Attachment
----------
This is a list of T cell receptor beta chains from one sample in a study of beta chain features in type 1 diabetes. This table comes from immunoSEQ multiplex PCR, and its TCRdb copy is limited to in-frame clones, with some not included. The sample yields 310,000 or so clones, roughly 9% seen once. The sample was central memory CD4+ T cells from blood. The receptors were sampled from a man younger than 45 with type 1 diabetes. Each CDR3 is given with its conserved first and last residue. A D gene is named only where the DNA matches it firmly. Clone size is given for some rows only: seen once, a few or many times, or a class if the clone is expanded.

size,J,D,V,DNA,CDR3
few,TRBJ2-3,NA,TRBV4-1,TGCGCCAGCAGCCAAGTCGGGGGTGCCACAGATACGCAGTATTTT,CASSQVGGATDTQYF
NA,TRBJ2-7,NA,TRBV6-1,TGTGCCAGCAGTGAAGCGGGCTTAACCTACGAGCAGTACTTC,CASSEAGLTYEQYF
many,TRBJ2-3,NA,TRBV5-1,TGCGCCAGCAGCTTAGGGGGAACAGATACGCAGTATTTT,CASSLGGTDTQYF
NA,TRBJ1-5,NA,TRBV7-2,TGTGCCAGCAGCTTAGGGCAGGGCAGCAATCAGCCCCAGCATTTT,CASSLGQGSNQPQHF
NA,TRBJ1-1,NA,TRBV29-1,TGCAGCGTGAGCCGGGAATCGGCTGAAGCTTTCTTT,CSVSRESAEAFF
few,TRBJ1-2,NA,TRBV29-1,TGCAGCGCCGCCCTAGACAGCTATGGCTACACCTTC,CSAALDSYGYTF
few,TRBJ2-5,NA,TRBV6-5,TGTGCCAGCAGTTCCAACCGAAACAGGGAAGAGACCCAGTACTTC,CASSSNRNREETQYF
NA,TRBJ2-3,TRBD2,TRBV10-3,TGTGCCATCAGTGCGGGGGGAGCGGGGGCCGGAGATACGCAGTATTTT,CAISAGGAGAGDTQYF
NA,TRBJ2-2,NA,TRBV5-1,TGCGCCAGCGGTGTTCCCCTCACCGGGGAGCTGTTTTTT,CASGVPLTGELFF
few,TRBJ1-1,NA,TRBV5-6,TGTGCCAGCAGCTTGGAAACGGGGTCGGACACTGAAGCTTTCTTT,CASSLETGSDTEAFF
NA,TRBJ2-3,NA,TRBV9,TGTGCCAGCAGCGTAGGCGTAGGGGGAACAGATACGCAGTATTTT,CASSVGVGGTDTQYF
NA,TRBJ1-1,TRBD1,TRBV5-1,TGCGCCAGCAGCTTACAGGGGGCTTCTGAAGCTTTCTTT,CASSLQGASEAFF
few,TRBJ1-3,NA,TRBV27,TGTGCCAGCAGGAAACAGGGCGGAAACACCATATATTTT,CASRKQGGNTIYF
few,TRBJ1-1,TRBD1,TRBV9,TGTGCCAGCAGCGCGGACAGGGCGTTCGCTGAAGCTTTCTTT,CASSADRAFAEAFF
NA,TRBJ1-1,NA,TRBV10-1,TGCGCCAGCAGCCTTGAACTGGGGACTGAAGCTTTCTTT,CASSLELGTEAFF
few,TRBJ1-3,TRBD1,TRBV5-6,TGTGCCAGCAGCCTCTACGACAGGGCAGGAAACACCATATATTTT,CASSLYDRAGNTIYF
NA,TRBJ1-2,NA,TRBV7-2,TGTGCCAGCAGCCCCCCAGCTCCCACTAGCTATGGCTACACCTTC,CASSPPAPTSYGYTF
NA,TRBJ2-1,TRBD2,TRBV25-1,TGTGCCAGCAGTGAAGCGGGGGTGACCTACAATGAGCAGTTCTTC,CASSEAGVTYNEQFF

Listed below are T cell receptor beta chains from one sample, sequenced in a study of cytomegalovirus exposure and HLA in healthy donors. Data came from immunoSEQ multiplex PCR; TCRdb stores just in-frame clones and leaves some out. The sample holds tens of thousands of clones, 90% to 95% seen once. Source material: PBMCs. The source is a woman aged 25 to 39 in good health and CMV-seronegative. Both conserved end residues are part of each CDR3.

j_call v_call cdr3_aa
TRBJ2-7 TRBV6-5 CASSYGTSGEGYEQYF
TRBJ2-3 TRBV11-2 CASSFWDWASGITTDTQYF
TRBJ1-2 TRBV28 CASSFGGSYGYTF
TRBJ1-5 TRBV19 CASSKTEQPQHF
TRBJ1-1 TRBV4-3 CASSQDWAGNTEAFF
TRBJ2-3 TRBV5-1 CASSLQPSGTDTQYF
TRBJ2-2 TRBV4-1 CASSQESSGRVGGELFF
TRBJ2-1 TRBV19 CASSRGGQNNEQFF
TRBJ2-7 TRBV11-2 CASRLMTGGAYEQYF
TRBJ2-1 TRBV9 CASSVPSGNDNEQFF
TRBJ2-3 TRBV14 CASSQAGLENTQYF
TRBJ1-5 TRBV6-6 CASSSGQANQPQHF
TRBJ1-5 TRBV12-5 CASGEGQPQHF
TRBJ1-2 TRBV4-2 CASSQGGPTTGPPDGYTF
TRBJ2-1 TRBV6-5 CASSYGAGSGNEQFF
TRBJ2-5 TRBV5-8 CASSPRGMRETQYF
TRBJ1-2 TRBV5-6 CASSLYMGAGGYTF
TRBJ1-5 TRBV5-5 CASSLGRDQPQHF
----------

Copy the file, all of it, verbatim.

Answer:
This is a list of T cell receptor beta chains from one sample in a study of beta chain features in type 1 diabetes. This table comes from immunoSEQ multiplex PCR, and its TCRdb copy is limited to in-frame clones, with some not included. The sample yields 310,000 or so clones, roughly 9% seen once. The sample was central memory CD4+ T cells from blood. The receptors were sampled from a man younger than 45 with type 1 diabetes. Each CDR3 is given with its conserved first and last residue. A D gene is named only where the DNA matches it firmly. Clone size is given for some rows only: seen once, a few or many times, or a class if the clone is expanded.

size,J,D,V,DNA,CDR3
few,TRBJ2-3,NA,TRBV4-1,TGCGCCAGCAGCCAAGTCGGGGGTGCCACAGATACGCAGTATTTT,CASSQVGGATDTQYF
NA,TRBJ2-7,NA,TRBV6-1,TGTGCCAGCAGTGAAGCGGGCTTAACCTACGAGCAGTACTTC,CASSEAGLTYEQYF
many,TRBJ2-3,NA,TRBV5-1,TGCGCCAGCAGCTTAGGGGGAACAGATACGCAGTATTTT,CASSLGGTDTQYF
NA,TRBJ1-5,NA,TRBV7-2,TGTGCCAGCAGCTTAGGGCAGGGCAGCAATCAGCCCCAGCATTTT,CASSLGQGSNQPQHF
NA,TRBJ1-1,NA,TRBV29-1,TGCAGCGTGAGCCGGGAATCGGCTGAAGCTTTCTTT,CSVSRESAEAFF
few,TRBJ1-2,NA,TRBV29-1,TGCAGCGCCGCCCTAGACAGCTATGGCTACACCTTC,CSAALDSYGYTF
few,TRBJ2-5,NA,TRBV6-5,TGTGCCAGCAGTTCCAACCGAAACAGGGAAGAGACCCAGTACTTC,CASSSNRNREETQYF
NA,TRBJ2-3,TRBD2,TRBV10-3,TGTGCCATCAGTGCGGGGGGAGCGGGGGCCGGAGATACGCAGTATTTT,CAISAGGAGAGDTQYF
NA,TRBJ2-2,NA,TRBV5-1,TGCGCCAGCGGTGTTCCCCTCACCGGGGAGCTGTTTTTT,CASGVPLTGELFF
few,TRBJ1-1,NA,TRBV5-6,TGTGCCAGCAGCTTGGAAACGGGGTCGGACACTGAAGCTTTCTTT,CASSLETGSDTEAFF
NA,TRBJ2-3,NA,TRBV9,TGTGCCAGCAGCGTAGGCGTAGGGGGAACAGATACGCAGTATTTT,CASSVGVGGTDTQYF
NA,TRBJ1-1,TRBD1,TRBV5-1,TGCGCCAGCAGCTTACAGGGGGCTTCTGAAGCTTTCTTT,CASSLQGASEAFF
few,TRBJ1-3,NA,TRBV27,TGTGCCAGCAGGAAACAGGGCGGAAACACCATATATTTT,CASRKQGGNTIYF
few,TRBJ1-1,TRBD1,TRBV9,TGTGCCAGCAGCGCGGACAGGGCGTTCGCTGAAGCTTTCTTT,CASSADRAFAEAFF
NA,TRBJ1-1,NA,TRBV10-1,TGCGCCAGCAGCCTTGAACTGGGGACTGAAGCTTTCTTT,CASSLELGTEAFF
few,TRBJ1-3,TRBD1,TRBV5-6,TGTGCCAGCAGCCTCTACGACAGGGCAGGAAACACCATATATTTT,CASSLYDRAGNTIYF
NA,TRBJ1-2,NA,TRBV7-2,TGTGCCAGCAGCCCCCCAGCTCCCACTAGCTATGGCTACACCTTC,CASSPPAPTSYGYTF
NA,TRBJ2-1,TRBD2,TRBV25-1,TGTGCCAGCAGTGAAGCGGGGGTGACCTACAATGAGCAGTTCTTC,CASSEAGVTYNEQFF

Listed below are T cell receptor beta chains from one sample, sequenced in a study of cytomegalovirus exposure and HLA in healthy donors. Data came from immunoSEQ multiplex PCR; TCRdb stores just in-frame clones and leaves some out. The sample holds tens of thousands of clones, 90% to 95% seen once. Source material: PBMCs. The source is a woman aged 25 to 39 in good health and CMV-seronegative. Both conserved end residues are part of each CDR3.

j_call v_call cdr3_aa
TRBJ2-7 TRBV6-5 CASSYGTSGEGYEQYF
TRBJ2-3 TRBV11-2 CASSFWDWASGITTDTQYF
TRBJ1-2 TRBV28 CASSFGGSYGYTF
TRBJ1-5 TRBV19 CASSKTEQPQHF
TRBJ1-1 TRBV4-3 CASSQDWAGNTEAFF
TRBJ2-3 TRBV5-1 CASSLQPSGTDTQYF
TRBJ2-2 TRBV4-1 CASSQESSGRVGGELFF
TRBJ2-1 TRBV19 CASSRGGQNNEQFF
TRBJ2-7 TRBV11-2 CASRLMTGGAYEQYF
TRBJ2-1 TRBV9 CASSVPSGNDNEQFF
TRBJ2-3 TRBV14 CASSQAGLENTQYF
TRBJ1-5 TRBV6-6 CASSSGQANQPQHF
TRBJ1-5 TRBV12-5 CASGEGQPQHF
TRBJ1-2 TRBV4-2 CASSQGGPTTGPPDGYTF
TRBJ2-1 TRBV6-5 CASSYGAGSGNEQFF
TRBJ2-5 TRBV5-8 CASSPRGMRETQYF
TRBJ1-2 TRBV5-6 CASSLYMGAGGYTF
TRBJ1-5 TRBV5-5 CASSLGRDQPQHF